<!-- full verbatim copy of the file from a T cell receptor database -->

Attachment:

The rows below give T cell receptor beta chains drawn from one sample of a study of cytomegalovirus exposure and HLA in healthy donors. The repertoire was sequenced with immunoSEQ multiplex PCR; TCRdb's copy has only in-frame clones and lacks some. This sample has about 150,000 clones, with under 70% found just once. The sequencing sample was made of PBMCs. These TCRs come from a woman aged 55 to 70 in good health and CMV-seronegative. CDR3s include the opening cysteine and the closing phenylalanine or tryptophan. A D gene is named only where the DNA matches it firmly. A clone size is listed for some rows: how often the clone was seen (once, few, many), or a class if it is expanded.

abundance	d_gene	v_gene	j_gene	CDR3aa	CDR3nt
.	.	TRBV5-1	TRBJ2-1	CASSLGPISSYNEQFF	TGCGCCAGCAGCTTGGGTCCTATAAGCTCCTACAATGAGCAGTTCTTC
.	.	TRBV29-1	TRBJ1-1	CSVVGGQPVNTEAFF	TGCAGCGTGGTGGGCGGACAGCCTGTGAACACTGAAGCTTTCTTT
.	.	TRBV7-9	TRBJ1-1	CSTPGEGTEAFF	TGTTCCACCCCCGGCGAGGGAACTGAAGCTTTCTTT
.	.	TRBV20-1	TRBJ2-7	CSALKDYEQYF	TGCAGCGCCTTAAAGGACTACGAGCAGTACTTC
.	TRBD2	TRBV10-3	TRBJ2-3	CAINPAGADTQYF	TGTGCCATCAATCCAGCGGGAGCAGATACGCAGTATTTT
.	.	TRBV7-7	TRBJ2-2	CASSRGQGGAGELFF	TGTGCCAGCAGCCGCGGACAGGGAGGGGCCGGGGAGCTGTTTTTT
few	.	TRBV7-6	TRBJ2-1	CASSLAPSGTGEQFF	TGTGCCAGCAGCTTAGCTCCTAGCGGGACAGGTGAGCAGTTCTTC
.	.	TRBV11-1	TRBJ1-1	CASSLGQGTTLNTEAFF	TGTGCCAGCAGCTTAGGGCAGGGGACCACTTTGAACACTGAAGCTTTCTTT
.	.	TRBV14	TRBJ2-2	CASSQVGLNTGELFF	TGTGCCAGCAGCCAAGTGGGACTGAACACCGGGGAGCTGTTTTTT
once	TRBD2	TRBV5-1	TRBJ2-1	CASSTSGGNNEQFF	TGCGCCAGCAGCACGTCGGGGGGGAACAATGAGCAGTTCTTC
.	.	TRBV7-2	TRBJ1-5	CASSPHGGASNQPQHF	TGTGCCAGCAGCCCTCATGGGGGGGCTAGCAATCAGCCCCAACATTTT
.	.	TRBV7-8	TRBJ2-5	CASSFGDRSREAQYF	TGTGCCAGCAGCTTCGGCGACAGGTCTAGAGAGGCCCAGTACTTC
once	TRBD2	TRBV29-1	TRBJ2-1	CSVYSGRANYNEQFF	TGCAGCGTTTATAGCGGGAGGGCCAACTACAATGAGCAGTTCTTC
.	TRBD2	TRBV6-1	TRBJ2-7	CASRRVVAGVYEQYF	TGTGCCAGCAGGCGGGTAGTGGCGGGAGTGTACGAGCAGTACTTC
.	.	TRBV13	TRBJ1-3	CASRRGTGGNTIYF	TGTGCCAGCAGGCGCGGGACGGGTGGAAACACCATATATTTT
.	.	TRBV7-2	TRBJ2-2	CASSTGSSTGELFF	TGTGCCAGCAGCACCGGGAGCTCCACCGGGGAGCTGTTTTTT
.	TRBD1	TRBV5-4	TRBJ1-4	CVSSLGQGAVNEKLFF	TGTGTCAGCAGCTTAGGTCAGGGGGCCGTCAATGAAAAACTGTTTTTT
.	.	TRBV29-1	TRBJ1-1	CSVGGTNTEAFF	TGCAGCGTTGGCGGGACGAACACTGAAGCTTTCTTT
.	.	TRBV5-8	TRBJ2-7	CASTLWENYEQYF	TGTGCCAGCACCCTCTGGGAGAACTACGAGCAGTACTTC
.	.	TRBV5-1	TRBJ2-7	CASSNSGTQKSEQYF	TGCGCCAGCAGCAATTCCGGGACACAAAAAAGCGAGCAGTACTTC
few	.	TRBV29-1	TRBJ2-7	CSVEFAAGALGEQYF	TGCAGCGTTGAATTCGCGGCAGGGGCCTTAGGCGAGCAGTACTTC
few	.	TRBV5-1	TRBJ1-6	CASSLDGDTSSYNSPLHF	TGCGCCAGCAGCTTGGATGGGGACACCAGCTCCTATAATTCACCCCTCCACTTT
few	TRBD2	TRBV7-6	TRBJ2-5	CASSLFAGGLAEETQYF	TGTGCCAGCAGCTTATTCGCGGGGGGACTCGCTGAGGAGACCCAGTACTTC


The rows below give T cell receptor beta chains drawn from one sample of a study of cytomegalovirus exposure and HLA in healthy donors. The repertoire was sequenced with immunoSEQ multiplex PCR; TCRdb's copy has only in-frame clones and lacks some. This sample has about 150,000 clones, with under 70% found just once. The sequencing sample was made of PBMCs. These TCRs come from a woman aged 55 to 70 in good health and CMV-seronegative. CDR3s include the opening cysteine and the closing phenylalanine or tryptophan. A D gene is named only where the DNA matches it firmly. A clone size is listed for some rows: how often the clone was seen (once, few, many), or a class if it is expanded.

abundance	d_gene	v_gene	j_gene	CDR3aa	CDR3nt
.	.	TRBV5-1	TRBJ2-1	CASSLGPISSYNEQFF	TGCGCCAGCAGCTTGGGTCCTATAAGCTCCTACAATGAGCAGTTCTTC
.	.	TRBV29-1	TRBJ1-1	CSVVGGQPVNTEAFF	TGCAGCGTGGTGGGCGGACAGCCTGTGAACACTGAAGCTTTCTTT
.	.	TRBV7-9	TRBJ1-1	CSTPGEGTEAFF	TGTTCCACCCCCGGCGAGGGAACTGAAGCTTTCTTT
.	.	TRBV20-1	TRBJ2-7	CSALKDYEQYF	TGCAGCGCCTTAAAGGACTACGAGCAGTACTTC
.	TRBD2	TRBV10-3	TRBJ2-3	CAINPAGADTQYF	TGTGCCATCAATCCAGCGGGAGCAGATACGCAGTATTTT
.	.	TRBV7-7	TRBJ2-2	CASSRGQGGAGELFF	TGTGCCAGCAGCCGCGGACAGGGAGGGGCCGGGGAGCTGTTTTTT
few	.	TRBV7-6	TRBJ2-1	CASSLAPSGTGEQFF	TGTGCCAGCAGCTTAGCTCCTAGCGGGACAGGTGAGCAGTTCTTC
.	.	TRBV11-1	TRBJ1-1	CASSLGQGTTLNTEAFF	TGTGCCAGCAGCTTAGGGCAGGGGACCACTTTGAACACTGAAGCTTTCTTT
.	.	TRBV14	TRBJ2-2	CASSQVGLNTGELFF	TGTGCCAGCAGCCAAGTGGGACTGAACACCGGGGAGCTGTTTTTT
once	TRBD2	TRBV5-1	TRBJ2-1	CASSTSGGNNEQFF	TGCGCCAGCAGCACGTCGGGGGGGAACAATGAGCAGTTCTTC
.	.	TRBV7-2	TRBJ1-5	CASSPHGGASNQPQHF	TGTGCCAGCAGCCCTCATGGGGGGGCTAGCAATCAGCCCCAACATTTT
.	.	TRBV7-8	TRBJ2-5	CASSFGDRSREAQYF	TGTGCCAGCAGCTTCGGCGACAGGTCTAGAGAGGCCCAGTACTTC
once	TRBD2	TRBV29-1	TRBJ2-1	CSVYSGRANYNEQFF	TGCAGCGTTTATAGCGGGAGGGCCAACTACAATGAGCAGTTCTTC
.	TRBD2	TRBV6-1	TRBJ2-7	CASRRVVAGVYEQYF	TGTGCCAGCAGGCGGGTAGTGGCGGGAGTGTACGAGCAGTACTTC
.	.	TRBV13	TRBJ1-3	CASRRGTGGNTIYF	TGTGCCAGCAGGCGCGGGACGGGTGGAAACACCATATATTTT
.	.	TRBV7-2	TRBJ2-2	CASSTGSSTGELFF	TGTGCCAGCAGCACCGGGAGCTCCACCGGGGAGCTGTTTTTT
.	TRBD1	TRBV5-4	TRBJ1-4	CVSSLGQGAVNEKLFF	TGTGTCAGCAGCTTAGGTCAGGGGGCCGTCAATGAAAAACTGTTTTTT
.	.	TRBV29-1	TRBJ1-1	CSVGGTNTEAFF	TGCAGCGTTGGCGGGACGAACACTGAAGCTTTCTTT
.	.	TRBV5-8	TRBJ2-7	CASTLWENYEQYF	TGTGCCAGCACCCTCTGGGAGAACTACGAGCAGTACTTC
.	.	TRBV5-1	TRBJ2-7	CASSNSGTQKSEQYF	TGCGCCAGCAGCAATTCCGGGACACAAAAAAGCGAGCAGTACTTC
few	.	TRBV29-1	TRBJ2-7	CSVEFAAGALGEQYF	TGCAGCGTTGAATTCGCGGCAGGGGCCTTAGGCGAGCAGTACTTC
few	.	TRBV5-1	TRBJ1-6	CASSLDGDTSSYNSPLHF	TGCGCCAGCAGCTTGGATGGGGACACCAGCTCCTATAATTCACCCCTCCACTTT
few	TRBD2	TRBV7-6	TRBJ2-5	CASSLFAGGLAEETQYF	TGTGCCAGCAGCTTATTCGCGGGGGGACTCGCTGAGGAGACCCAGTACTTC